Intrapreneurial Culture: Fostering innovation amongst employees, developing ideas
The terms ‘intrapreneur’, ‘intrapreneuring’, and ‘intrapreneurship’ were first coined by Elizabeth and Gifford Pinchot in 1978. Later, the term was credited to Gifford Pinchot III by Norman Macrae in the April 17, 1982 issue of The Economist.
It was also used in Gifford’s book “Intrapreneuring”: Why you don’t have to leave the corporation to become an entrepreneur. He formed the term intrapreneurship as a contraction of “intra-organisational entrpreneurship” (Source: Intrapreneurship, an exploratory study of select Norwegian industries).
Intrapreneurship is the practice of entrepreneurship by employees within an organisation (Source: Paggu.com). It focuses on innovation and creativity, and transforms an idea into a profitable venture, while operating within the organisational environment.
Difference between Entrepreneur and Intrapreneur:
Entrepreneur and intrapreneur go hand-in-hand. Simply put, an entrepreneur is somebody who creates wealth out of business opportunities and an intrepreneur is someone who manages the business with entrepreneurial skills within an organisation.
Hence, it is imperative that organisations recognise the talent in their employees and provide them with a platform to come up with innovative ideas that would make an impact on the larger ecosystem.
So how important is intrapreneurship in an organisation where there is an HR that is already doing some amount of talent management? How exactly does an organisation assure minimum attrition? The key is in the word “Intrapreneurship”.
Companies today have realised that intrapreneurship contributes to the economic growth greatly and one of the ways of doing it is by introducing and implementing innovation within organisations. There is also a growing tendency among employees towards intrapreneurship.
I strongly believe that ideas are the heart of a business and every employee at some stage needs to be motivated to do something better. And intrapreneurship is a strategy for making use of talent within the organisation, nurture ideas and innovation that give employees a better chance to survive and prosper in the competitive world. Today, it is fast becoming a part of an organisation’s business model.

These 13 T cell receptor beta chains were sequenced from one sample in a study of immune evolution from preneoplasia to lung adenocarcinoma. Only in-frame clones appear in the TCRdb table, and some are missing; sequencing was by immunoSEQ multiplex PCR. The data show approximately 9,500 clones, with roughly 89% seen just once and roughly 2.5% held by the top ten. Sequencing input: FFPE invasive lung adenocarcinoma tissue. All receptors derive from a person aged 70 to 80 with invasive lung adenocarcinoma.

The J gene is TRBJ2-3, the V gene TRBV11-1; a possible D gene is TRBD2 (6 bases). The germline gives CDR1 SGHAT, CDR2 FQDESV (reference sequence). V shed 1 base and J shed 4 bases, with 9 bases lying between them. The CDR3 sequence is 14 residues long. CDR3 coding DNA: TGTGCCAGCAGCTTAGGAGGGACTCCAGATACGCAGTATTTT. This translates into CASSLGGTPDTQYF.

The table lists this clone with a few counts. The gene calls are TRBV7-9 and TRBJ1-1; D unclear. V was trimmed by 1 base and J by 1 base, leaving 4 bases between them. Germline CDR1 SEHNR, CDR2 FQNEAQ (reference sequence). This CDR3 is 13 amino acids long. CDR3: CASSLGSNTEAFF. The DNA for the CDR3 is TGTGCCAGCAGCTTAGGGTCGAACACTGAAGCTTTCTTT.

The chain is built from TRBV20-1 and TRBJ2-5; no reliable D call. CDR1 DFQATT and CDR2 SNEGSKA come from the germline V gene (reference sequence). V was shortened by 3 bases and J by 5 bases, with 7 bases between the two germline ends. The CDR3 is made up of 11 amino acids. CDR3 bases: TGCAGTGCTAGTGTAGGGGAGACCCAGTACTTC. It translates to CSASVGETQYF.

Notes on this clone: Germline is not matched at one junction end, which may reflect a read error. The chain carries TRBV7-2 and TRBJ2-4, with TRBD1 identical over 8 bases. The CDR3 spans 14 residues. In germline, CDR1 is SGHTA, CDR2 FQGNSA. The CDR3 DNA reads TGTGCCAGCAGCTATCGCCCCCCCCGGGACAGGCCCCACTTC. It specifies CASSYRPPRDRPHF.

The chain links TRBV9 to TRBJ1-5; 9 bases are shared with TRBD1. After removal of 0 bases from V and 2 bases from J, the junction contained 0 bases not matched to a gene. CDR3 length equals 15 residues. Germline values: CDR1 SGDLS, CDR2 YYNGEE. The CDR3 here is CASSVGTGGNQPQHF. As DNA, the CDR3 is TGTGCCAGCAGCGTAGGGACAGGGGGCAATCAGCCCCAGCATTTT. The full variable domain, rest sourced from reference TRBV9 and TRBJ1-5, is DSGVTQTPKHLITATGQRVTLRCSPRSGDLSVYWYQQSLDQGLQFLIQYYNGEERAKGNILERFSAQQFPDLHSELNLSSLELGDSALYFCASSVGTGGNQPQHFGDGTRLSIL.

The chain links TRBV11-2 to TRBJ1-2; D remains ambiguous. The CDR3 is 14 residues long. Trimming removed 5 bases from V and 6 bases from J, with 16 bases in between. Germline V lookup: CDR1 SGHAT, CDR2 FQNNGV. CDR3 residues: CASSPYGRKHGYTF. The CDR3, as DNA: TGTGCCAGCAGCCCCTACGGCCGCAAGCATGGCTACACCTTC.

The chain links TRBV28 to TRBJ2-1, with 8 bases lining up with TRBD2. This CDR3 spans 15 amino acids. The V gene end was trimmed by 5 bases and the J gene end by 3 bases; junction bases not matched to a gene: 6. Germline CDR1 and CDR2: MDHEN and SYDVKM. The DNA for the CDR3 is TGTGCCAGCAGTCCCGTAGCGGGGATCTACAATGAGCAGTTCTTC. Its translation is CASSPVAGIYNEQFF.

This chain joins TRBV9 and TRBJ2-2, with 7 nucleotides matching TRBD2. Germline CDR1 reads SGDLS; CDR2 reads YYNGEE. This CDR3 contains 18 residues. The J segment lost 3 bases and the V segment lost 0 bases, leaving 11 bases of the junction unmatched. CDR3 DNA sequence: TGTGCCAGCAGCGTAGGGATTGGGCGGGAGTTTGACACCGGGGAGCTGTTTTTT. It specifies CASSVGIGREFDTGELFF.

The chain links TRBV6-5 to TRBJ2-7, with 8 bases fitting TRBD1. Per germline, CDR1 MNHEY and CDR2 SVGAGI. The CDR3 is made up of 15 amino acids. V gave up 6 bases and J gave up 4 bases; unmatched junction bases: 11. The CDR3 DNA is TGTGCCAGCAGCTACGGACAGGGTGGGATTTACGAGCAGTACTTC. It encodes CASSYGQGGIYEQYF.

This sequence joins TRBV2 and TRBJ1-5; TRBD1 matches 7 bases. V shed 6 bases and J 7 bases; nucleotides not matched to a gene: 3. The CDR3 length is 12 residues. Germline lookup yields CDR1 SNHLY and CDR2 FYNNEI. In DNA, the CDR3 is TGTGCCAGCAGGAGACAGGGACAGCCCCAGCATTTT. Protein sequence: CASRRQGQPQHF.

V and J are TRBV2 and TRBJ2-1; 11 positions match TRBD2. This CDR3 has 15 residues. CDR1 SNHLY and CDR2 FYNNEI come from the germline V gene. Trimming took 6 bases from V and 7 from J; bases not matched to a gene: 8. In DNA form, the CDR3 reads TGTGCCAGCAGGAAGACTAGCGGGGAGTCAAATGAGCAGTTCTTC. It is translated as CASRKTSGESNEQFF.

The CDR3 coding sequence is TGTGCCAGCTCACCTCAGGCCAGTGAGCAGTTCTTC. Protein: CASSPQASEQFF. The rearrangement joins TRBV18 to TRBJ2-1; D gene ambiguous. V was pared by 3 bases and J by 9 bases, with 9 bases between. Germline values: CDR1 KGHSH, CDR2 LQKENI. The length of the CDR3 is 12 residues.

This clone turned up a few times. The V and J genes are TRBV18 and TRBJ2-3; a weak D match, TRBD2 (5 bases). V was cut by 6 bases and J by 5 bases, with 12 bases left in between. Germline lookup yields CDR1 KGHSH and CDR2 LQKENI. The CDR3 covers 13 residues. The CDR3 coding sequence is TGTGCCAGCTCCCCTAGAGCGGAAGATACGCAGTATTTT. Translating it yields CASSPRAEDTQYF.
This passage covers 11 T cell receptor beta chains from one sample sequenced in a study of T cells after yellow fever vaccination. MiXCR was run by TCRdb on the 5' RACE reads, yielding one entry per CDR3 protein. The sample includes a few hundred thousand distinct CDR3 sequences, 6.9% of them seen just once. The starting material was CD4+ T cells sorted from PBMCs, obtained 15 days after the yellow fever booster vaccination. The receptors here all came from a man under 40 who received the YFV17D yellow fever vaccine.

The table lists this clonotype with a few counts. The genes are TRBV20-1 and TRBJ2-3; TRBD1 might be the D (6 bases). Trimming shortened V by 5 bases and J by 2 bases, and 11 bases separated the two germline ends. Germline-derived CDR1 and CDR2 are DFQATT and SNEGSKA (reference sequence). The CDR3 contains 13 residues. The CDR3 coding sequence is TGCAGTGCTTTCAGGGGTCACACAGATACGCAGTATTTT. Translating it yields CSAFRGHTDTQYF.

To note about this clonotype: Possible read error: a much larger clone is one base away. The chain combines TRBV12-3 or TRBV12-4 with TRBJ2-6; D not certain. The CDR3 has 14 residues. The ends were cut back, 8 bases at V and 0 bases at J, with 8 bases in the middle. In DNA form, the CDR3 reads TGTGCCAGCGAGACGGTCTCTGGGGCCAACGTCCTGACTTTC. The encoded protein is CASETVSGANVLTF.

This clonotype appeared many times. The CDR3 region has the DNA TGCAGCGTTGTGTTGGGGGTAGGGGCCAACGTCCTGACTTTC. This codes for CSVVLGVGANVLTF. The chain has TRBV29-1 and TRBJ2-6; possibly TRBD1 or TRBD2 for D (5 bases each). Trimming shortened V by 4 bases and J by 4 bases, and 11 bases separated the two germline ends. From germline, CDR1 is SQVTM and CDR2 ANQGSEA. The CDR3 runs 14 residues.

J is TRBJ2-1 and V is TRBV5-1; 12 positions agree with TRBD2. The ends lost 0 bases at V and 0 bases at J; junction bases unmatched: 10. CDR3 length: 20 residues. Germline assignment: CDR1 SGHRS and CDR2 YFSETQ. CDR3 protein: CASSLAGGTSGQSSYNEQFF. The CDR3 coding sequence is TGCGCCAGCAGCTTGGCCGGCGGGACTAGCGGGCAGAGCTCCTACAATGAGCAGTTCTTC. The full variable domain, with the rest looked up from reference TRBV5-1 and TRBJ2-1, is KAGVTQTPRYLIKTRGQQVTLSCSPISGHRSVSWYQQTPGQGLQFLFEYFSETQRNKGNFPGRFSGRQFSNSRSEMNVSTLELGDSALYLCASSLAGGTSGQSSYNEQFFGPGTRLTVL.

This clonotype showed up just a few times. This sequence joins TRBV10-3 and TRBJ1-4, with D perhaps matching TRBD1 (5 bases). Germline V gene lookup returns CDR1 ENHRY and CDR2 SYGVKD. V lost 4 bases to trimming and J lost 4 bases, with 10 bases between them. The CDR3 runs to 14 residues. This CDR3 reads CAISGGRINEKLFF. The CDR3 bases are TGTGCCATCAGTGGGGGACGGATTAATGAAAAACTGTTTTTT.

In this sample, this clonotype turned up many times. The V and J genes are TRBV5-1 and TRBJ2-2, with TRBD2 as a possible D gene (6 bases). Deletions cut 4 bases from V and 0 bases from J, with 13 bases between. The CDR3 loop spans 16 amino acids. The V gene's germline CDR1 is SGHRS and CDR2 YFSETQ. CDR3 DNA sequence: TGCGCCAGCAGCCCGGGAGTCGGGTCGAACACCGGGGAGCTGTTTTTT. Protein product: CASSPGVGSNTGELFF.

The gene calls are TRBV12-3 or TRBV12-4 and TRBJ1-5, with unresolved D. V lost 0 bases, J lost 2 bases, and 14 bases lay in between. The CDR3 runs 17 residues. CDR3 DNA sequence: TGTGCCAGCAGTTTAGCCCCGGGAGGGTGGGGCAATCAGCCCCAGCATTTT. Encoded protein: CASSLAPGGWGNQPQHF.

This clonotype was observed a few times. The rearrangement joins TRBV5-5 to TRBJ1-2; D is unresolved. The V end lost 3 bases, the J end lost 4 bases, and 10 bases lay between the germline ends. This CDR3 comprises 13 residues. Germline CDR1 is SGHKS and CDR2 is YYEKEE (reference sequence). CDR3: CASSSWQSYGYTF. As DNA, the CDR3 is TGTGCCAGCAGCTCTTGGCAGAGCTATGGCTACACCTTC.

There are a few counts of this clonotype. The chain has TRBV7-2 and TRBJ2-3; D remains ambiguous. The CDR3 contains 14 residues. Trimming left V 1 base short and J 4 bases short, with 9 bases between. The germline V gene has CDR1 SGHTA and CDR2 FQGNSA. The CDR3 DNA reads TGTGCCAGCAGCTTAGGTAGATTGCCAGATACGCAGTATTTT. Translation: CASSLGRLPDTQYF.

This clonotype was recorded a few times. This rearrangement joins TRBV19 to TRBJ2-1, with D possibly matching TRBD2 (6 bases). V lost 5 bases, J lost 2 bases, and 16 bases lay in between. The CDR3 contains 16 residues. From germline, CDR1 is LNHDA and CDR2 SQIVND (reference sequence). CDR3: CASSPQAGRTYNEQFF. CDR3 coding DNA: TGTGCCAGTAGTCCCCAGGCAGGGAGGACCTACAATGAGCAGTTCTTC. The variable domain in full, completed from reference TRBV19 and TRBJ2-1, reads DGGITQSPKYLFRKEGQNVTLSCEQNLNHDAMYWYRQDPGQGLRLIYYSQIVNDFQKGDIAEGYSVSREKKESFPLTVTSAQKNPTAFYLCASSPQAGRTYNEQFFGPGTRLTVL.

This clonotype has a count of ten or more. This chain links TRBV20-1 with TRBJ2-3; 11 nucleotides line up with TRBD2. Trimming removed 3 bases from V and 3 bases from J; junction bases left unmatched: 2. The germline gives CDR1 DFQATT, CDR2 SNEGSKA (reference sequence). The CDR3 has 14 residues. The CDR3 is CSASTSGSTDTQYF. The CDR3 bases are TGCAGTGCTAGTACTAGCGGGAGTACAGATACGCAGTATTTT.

Intrapreneurship fosters innovation amongst employees, to give way to new ideas and to develop better products or services therefore achieving the larger vision of an organisation. This also empowers organisations to bring new ideas to logical conclusion by way of showcasing them at different forums. It is a great way to bring about a change in the organisation.
“In the organisation I represent, we create a pulsating culture of innovation where employees ideate with ease, where thinking out of the box is a habit, and where the journey of innovation is more important than the end itself. The organisation firmly believes that a culture that lends itself to innovation is a culture that paves the way to success. This can be seen through the best-in-class Innovation Culture which has been instituted to identify and reward those MNC R&D centres in India that have done exceptionally well in fostering a center-wide culture of innovation and risk-taking. Some innovation-centric activities include, a quarterly “Innovation Day” with idea submission and selection by a panel.
We have had 6 episodes so far, and over a 100 ideas have been generated; “Idea Habba” that is organized annually where employees showcase their innovation by putting up stalls to demonstrate their path-breaking ideas. Employees ideate at different levels. Some of them propose ideas, some of them work on taking ideas forward by showcasing them at various forums and some of them produce working prototypes.